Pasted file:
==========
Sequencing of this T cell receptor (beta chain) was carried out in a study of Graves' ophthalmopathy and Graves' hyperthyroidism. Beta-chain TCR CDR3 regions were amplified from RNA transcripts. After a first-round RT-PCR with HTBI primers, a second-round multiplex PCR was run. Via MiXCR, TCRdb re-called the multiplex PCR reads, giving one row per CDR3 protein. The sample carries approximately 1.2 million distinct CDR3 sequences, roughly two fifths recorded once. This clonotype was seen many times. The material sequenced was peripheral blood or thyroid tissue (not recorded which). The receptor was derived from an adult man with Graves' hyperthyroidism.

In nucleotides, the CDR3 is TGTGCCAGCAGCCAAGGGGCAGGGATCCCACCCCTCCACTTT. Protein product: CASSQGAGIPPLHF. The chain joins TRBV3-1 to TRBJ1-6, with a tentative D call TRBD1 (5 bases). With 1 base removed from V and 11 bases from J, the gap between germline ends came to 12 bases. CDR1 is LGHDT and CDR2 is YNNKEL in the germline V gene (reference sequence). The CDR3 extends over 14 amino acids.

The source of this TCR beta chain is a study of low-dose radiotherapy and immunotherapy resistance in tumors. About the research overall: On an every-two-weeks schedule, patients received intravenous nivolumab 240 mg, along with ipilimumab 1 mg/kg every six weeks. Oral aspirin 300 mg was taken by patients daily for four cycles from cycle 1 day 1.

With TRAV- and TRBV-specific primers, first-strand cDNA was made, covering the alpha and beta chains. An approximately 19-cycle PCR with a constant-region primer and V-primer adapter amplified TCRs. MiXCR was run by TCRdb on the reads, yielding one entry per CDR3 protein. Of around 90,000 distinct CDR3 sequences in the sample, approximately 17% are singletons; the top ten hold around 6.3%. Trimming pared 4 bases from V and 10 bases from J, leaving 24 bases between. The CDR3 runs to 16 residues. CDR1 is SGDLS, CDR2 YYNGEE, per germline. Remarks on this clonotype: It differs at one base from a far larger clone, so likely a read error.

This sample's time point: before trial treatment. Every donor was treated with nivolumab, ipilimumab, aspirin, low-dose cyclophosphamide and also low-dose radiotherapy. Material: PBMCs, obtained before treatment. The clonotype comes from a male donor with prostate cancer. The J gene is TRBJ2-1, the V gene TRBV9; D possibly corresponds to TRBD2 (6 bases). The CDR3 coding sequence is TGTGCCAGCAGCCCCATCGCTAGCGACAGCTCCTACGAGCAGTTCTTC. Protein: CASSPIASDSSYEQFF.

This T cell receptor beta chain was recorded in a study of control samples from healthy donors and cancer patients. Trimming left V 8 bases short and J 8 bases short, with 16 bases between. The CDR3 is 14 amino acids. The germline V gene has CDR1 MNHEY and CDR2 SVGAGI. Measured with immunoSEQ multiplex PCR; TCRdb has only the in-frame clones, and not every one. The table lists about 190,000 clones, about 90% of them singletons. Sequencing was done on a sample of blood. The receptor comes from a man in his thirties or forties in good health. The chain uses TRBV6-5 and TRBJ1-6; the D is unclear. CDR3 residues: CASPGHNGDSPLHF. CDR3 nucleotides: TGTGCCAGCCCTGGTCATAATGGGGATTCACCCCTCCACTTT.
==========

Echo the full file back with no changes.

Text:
Sequencing of this T cell receptor (beta chain) was carried out in a study of Graves' ophthalmopathy and Graves' hyperthyroidism. Beta-chain TCR CDR3 regions were amplified from RNA transcripts. After a first-round RT-PCR with HTBI primers, a second-round multiplex PCR was run. Via MiXCR, TCRdb re-called the multiplex PCR reads, giving one row per CDR3 protein. The sample carries approximately 1.2 million distinct CDR3 sequences, roughly two fifths recorded once. This clonotype was seen many times. The material sequenced was peripheral blood or thyroid tissue (not recorded which). The receptor was derived from an adult man with Graves' hyperthyroidism.

In nucleotides, the CDR3 is TGTGCCAGCAGCCAAGGGGCAGGGATCCCACCCCTCCACTTT. Protein product: CASSQGAGIPPLHF. The chain joins TRBV3-1 to TRBJ1-6, with a tentative D call TRBD1 (5 bases). With 1 base removed from V and 11 bases from J, the gap between germline ends came to 12 bases. CDR1 is LGHDT and CDR2 is YNNKEL in the germline V gene (reference sequence). The CDR3 extends over 14 amino acids.

The source of this TCR beta chain is a study of low-dose radiotherapy and immunotherapy resistance in tumors. About the research overall: On an every-two-weeks schedule, patients received intravenous nivolumab 240 mg, along with ipilimumab 1 mg/kg every six weeks. Oral aspirin 300 mg was taken by patients daily for four cycles from cycle 1 day 1.

With TRAV- and TRBV-specific primers, first-strand cDNA was made, covering the alpha and beta chains. An approximately 19-cycle PCR with a constant-region primer and V-primer adapter amplified TCRs. MiXCR was run by TCRdb on the reads, yielding one entry per CDR3 protein. Of around 90,000 distinct CDR3 sequences in the sample, approximately 17% are singletons; the top ten hold around 6.3%. Trimming pared 4 bases from V and 10 bases from J, leaving 24 bases between. The CDR3 runs to 16 residues. CDR1 is SGDLS, CDR2 YYNGEE, per germline. Remarks on this clonotype: It differs at one base from a far larger clone, so likely a read error.

This sample's time point: before trial treatment. Every donor was treated with nivolumab, ipilimumab, aspirin, low-dose cyclophosphamide and also low-dose radiotherapy. Material: PBMCs, obtained before treatment. The clonotype comes from a male donor with prostate cancer. The J gene is TRBJ2-1, the V gene TRBV9; D possibly corresponds to TRBD2 (6 bases). The CDR3 coding sequence is TGTGCCAGCAGCCCCATCGCTAGCGACAGCTCCTACGAGCAGTTCTTC. Protein: CASSPIASDSSYEQFF.

This T cell receptor beta chain was recorded in a study of control samples from healthy donors and cancer patients. Trimming left V 8 bases short and J 8 bases short, with 16 bases between. The CDR3 is 14 amino acids. The germline V gene has CDR1 MNHEY and CDR2 SVGAGI. Measured with immunoSEQ multiplex PCR; TCRdb has only the in-frame clones, and not every one. The table lists about 190,000 clones, about 90% of them singletons. Sequencing was done on a sample of blood. The receptor comes from a man in his thirties or forties in good health. The chain uses TRBV6-5 and TRBJ1-6; the D is unclear. CDR3 residues: CASPGHNGDSPLHF. CDR3 nucleotides: TGTGCCAGCCCTGGTCATAATGGGGATTCACCCCTCCACTTT.